XSplit installer removes directory junctions



  • On my computer, C:\Users is a directory junction to D:\Users. This will be relevant later.

    I was going to do some streaming using XSplit earlier today when XSplit GameCaster told me there was an update.

    I told GameCaster to update and it did.

    It played the Windows error sound partway through installation, but no message boxes appeared.

    When the installation finished, I got another error sound and a message box on the screen about not finding a log file.

    At this point, I noticed that most of my desktop icons had vanished. The only ones still there were added by Explorer itself based on what I had set Control Panel's Personalize -> Desktop Icon Settings.

    After rebooting the computer, logging in failed. I don't remember the exact error, but it was something like "profile is missing."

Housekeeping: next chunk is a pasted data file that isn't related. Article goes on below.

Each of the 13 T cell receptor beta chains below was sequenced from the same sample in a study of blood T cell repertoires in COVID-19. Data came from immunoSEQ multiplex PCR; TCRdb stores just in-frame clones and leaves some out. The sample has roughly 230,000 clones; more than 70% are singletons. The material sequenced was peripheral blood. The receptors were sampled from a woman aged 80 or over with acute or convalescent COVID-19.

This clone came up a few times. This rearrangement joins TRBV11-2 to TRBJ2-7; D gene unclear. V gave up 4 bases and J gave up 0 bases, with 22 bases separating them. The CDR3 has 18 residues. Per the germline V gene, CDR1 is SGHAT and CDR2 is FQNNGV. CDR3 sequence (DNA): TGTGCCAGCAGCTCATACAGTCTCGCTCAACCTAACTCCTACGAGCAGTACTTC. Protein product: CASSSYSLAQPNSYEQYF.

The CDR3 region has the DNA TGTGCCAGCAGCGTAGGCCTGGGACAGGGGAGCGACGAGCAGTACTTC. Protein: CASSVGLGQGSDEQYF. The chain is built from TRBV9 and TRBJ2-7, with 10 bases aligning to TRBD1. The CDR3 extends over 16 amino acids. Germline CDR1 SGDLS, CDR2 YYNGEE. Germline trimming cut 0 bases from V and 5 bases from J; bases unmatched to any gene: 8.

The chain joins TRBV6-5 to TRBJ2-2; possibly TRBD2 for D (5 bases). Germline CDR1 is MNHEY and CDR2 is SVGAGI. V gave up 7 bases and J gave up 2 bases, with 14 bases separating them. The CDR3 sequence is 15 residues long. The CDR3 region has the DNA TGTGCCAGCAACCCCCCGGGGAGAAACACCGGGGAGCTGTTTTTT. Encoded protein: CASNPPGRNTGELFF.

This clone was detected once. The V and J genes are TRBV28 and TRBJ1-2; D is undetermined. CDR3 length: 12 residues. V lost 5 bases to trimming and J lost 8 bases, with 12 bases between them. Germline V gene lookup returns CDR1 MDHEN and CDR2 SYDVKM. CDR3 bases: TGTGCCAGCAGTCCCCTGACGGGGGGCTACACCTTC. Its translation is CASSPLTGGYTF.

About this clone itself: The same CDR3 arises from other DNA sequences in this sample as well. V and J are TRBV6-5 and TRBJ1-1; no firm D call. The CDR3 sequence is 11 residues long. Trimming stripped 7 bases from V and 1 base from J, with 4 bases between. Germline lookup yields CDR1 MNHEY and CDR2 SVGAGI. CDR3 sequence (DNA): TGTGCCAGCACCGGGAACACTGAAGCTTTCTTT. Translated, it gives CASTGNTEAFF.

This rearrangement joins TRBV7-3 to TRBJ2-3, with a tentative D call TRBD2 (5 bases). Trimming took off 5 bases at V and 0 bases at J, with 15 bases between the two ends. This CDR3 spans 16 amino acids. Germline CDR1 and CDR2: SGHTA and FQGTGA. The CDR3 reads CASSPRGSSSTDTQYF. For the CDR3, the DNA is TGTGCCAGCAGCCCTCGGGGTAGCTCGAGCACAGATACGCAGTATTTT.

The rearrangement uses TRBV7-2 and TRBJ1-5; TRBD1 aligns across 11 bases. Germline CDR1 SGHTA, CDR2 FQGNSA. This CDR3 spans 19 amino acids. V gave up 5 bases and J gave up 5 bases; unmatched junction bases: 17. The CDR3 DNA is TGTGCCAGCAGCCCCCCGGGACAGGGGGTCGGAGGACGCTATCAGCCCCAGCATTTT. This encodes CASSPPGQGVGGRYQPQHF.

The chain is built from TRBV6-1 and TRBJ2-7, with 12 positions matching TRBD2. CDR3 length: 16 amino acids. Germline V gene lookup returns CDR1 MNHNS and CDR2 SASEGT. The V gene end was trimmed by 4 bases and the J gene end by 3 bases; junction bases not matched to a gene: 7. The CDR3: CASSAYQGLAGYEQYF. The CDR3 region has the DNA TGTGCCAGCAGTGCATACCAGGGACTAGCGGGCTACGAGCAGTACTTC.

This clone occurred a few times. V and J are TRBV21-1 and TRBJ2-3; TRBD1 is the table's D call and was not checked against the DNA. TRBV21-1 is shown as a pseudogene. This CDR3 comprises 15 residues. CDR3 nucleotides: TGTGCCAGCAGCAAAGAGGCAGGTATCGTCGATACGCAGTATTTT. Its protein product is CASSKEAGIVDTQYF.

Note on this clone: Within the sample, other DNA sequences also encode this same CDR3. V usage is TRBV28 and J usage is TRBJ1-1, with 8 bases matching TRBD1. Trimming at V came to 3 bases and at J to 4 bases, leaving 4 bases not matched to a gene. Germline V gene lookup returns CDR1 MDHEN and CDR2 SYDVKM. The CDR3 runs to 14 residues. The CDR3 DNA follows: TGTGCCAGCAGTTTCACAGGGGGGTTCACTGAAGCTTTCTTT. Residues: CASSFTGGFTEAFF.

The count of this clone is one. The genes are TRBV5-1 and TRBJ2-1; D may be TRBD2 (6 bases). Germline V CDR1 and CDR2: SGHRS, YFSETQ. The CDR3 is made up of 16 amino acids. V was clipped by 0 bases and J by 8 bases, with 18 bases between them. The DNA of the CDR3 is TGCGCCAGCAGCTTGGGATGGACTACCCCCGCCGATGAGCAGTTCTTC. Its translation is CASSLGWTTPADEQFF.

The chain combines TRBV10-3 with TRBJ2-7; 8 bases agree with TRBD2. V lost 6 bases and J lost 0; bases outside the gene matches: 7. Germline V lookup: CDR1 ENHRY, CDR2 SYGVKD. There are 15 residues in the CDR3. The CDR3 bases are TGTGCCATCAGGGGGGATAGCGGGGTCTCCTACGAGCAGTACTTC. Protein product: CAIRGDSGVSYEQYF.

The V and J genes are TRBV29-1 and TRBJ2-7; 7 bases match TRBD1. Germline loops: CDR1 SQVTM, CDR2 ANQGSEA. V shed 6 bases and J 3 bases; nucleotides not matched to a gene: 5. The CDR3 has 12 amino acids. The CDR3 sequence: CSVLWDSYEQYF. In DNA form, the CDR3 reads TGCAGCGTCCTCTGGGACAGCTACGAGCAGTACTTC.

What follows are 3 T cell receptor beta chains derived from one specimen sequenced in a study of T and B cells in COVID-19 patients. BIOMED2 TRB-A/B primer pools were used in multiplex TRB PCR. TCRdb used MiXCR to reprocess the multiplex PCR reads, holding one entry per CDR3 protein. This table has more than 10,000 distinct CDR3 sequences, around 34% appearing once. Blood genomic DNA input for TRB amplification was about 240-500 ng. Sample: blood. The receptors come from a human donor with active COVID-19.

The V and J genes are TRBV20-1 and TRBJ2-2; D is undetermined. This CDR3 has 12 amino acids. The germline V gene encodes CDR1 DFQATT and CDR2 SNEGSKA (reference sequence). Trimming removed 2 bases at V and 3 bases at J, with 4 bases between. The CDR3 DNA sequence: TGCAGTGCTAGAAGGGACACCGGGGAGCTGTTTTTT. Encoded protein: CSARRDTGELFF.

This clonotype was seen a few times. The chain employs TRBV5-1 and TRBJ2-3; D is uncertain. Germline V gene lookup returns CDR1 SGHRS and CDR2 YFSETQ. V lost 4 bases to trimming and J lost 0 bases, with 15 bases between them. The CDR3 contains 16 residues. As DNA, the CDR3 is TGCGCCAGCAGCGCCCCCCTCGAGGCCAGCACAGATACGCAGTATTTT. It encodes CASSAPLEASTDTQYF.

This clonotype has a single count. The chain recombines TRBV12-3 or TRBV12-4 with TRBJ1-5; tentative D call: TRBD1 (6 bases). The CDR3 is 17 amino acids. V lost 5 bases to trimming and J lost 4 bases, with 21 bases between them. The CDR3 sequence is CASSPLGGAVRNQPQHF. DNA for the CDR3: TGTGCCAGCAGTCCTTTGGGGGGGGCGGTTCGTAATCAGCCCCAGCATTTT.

I rebooted to Safe Mode and checked inside C:\Users only to find that only my profile directory existed... and the only files in my profile were XSplit's files.

    XSplit had removed the directory junction and installed its files directly to the C drive.

    I opened up a Command Prompt, used cd /d C:\ and rename c:\users c:\users.fucked then mklink /j C:\Users D:\Users to fix it. One more reboot and my PC is back to normal.

    This is new to the current version of the XSplit installer as XSplit has never had this problem before.


  • Discourse touched me in a no-no place

    Submit bugrep?



  • Already did.

    For whatever reason, bug reports are done through XSplit's forums, which I never have posted on.

    Since I'm a new user, my post is being hidden until it can be reviewed. Luckily, Split Media Labs isn't a US company or else it'd probably be delayed since it's a holiday weekend.



  • See, this is why you should always set your Users directory to read-only :tropical_fish:



  • Hey, at least it didn't delete D:\Users.